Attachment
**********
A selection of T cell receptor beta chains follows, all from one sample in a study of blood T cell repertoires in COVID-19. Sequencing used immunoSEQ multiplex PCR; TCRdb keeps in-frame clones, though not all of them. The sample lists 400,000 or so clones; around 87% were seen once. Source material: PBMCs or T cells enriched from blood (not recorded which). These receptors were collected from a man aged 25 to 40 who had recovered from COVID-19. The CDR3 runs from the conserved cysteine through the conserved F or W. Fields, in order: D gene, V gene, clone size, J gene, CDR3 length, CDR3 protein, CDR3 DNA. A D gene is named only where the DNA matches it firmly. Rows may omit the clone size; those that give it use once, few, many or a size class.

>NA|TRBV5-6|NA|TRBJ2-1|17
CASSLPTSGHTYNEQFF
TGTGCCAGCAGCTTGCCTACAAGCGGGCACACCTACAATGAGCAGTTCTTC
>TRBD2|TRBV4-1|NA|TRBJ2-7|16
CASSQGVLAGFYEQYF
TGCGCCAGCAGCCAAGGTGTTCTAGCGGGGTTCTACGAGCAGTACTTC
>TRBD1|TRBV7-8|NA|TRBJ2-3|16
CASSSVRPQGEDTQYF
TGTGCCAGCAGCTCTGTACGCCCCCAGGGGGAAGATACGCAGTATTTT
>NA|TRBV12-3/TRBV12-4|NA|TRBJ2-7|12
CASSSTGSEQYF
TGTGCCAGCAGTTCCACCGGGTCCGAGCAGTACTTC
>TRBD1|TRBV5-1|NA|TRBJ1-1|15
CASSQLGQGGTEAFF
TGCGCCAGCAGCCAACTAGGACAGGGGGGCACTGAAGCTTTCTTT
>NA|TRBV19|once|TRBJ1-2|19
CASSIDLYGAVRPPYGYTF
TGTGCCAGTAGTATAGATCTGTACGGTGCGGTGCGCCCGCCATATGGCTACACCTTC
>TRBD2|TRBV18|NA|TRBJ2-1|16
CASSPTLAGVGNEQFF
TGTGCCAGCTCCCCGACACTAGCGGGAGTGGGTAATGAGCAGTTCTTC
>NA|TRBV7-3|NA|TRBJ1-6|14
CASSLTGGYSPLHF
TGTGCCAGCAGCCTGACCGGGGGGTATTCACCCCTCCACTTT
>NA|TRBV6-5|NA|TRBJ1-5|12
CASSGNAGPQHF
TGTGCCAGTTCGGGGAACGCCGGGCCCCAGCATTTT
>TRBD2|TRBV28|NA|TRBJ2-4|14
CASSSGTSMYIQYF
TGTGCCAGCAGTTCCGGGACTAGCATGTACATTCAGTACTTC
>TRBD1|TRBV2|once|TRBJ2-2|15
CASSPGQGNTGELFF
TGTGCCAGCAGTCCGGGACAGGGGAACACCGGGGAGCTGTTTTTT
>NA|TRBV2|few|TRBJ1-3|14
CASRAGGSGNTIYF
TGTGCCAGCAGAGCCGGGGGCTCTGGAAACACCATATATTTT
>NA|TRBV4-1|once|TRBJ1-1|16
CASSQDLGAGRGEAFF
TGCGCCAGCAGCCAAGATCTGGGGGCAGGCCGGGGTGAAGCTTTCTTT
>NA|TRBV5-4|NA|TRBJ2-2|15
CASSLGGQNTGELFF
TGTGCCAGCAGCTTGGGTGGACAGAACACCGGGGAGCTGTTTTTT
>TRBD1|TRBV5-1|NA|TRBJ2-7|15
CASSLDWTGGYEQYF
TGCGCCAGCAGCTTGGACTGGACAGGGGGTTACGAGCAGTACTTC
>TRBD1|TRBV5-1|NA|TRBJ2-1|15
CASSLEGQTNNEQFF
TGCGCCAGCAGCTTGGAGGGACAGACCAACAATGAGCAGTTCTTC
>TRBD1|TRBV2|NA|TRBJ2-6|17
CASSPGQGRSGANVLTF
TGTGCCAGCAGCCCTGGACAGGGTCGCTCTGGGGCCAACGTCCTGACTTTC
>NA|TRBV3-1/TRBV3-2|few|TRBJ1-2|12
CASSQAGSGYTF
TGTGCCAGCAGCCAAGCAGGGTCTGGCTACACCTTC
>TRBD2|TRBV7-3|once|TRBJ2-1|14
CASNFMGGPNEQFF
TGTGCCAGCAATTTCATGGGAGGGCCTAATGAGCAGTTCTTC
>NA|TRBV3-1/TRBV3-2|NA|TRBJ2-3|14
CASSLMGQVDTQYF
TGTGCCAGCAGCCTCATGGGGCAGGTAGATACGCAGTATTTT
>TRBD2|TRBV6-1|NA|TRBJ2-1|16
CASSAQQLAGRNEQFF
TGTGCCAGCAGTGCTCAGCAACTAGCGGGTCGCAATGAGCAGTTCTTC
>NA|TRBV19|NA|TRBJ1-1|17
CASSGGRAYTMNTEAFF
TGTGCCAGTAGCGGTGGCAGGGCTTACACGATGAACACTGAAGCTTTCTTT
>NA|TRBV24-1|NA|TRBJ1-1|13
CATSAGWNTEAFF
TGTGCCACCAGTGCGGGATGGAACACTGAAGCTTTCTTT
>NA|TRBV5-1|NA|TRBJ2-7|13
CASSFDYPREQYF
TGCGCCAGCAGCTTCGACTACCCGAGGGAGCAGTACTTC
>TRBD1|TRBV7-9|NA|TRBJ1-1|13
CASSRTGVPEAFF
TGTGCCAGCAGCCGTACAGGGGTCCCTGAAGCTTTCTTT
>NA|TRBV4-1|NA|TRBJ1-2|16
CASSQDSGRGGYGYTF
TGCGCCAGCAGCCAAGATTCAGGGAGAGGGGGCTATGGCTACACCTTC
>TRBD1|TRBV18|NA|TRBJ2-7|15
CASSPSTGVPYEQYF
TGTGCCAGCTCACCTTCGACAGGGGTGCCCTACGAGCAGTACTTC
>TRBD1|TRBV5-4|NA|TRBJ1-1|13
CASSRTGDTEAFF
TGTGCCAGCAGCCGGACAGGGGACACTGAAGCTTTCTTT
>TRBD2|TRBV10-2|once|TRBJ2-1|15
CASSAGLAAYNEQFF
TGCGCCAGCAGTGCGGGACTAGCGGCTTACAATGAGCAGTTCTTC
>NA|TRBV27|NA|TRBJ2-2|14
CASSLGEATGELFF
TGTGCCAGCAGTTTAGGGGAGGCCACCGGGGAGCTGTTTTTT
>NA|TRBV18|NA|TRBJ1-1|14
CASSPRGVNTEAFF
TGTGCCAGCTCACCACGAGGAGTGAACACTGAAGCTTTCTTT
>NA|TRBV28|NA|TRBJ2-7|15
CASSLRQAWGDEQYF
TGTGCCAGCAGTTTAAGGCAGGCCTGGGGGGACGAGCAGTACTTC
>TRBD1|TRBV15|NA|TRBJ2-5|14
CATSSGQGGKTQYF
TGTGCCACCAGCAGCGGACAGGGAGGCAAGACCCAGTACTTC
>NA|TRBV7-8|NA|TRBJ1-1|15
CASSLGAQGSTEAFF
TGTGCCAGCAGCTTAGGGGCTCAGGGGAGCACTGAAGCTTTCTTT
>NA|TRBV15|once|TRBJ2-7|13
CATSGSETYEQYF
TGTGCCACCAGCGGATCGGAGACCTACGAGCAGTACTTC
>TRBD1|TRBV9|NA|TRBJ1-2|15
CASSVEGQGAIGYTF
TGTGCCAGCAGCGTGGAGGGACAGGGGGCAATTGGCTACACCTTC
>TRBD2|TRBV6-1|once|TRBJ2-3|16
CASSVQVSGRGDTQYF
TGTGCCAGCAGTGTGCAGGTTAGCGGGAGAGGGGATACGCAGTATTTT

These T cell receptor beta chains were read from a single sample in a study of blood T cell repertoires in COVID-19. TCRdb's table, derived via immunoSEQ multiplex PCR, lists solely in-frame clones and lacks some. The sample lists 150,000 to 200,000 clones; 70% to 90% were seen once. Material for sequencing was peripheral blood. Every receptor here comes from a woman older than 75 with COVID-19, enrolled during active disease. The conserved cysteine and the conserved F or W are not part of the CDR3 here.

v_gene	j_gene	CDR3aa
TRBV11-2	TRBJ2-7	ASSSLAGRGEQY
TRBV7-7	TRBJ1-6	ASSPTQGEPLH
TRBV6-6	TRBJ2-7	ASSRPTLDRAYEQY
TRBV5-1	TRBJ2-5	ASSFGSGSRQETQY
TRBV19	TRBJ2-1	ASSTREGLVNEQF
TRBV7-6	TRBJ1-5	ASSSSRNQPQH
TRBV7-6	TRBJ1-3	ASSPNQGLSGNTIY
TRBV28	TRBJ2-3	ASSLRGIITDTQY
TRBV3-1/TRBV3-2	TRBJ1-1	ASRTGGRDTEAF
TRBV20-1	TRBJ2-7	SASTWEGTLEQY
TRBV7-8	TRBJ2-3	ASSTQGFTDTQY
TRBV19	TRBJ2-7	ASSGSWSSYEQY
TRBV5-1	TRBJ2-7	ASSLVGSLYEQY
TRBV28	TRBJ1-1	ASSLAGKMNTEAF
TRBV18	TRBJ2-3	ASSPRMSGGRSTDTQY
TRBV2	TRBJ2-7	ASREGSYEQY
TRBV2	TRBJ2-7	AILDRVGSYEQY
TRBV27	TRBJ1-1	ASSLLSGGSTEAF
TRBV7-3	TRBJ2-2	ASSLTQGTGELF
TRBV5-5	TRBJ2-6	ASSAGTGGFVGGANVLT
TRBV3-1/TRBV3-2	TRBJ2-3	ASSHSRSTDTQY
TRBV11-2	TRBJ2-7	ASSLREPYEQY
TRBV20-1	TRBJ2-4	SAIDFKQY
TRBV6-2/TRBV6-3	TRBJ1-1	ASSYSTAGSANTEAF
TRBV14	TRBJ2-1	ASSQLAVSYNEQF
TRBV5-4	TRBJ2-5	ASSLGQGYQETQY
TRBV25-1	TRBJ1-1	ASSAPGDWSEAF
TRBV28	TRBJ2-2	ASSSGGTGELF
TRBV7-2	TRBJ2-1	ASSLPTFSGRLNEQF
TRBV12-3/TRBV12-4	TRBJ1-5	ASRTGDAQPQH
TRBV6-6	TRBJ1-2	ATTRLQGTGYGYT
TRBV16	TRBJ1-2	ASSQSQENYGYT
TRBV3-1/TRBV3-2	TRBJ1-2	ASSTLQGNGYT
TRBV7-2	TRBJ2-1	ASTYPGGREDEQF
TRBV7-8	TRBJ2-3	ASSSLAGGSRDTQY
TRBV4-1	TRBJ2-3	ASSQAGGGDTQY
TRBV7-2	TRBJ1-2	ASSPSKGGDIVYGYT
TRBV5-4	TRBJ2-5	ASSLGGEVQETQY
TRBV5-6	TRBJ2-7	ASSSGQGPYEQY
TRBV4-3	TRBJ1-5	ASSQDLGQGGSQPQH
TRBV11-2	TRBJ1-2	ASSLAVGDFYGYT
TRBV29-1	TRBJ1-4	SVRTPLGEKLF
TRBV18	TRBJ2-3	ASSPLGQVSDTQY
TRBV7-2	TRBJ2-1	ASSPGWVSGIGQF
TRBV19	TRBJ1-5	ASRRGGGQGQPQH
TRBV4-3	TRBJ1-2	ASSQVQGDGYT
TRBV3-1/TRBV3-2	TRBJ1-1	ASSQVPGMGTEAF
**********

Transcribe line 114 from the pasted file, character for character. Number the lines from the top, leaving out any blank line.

v_gene	j_gene	CDR3aa